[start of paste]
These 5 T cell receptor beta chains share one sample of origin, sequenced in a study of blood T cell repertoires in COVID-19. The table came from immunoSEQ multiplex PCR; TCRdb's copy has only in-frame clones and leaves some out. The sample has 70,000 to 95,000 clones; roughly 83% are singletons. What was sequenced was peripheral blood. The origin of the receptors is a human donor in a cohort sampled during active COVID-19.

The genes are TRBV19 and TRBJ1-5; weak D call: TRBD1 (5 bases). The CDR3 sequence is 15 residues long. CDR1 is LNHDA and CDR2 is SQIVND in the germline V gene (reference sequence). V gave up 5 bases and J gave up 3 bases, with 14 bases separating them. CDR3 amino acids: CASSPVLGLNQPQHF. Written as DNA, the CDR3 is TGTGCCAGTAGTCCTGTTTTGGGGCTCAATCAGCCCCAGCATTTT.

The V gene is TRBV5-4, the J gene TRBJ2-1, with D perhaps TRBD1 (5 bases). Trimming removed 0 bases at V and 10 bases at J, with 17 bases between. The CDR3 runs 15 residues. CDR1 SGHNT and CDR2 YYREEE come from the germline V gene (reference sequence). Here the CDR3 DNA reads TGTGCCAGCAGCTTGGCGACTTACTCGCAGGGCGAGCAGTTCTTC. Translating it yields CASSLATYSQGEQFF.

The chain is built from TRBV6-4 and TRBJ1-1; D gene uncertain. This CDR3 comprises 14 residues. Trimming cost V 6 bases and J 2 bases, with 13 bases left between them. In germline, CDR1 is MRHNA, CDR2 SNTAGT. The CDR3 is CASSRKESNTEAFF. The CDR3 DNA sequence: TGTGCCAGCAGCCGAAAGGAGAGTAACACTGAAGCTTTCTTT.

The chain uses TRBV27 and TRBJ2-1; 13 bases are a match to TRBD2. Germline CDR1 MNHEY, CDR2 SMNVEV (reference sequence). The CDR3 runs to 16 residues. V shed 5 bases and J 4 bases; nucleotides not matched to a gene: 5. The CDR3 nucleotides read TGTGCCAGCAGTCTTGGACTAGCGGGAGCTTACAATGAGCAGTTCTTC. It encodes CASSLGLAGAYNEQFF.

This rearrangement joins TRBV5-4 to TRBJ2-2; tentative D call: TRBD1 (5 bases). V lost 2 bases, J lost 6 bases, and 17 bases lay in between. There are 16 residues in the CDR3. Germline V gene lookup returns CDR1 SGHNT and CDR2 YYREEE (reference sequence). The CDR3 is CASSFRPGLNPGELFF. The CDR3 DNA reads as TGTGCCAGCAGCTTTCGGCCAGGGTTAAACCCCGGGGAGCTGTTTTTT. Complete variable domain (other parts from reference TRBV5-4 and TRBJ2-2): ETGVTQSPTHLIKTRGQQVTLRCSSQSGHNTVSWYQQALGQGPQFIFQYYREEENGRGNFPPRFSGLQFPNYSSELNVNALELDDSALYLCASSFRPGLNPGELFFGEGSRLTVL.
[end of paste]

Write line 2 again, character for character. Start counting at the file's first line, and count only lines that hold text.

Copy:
The genes are TRBV19 and TRBJ1-5; weak D call: TRBD1 (5 bases). The CDR3 sequence is 15 residues long. CDR1 is LNHDA and CDR2 is SQIVND in the germline V gene (reference sequence). V gave up 5 bases and J gave up 3 bases, with 14 bases separating them. CDR3 amino acids: CASSPVLGLNQPQHF. Written as DNA, the CDR3 is TGTGCCAGTAGTCCTGTTTTGGGGCTCAATCAGCCCCAGCATTTT.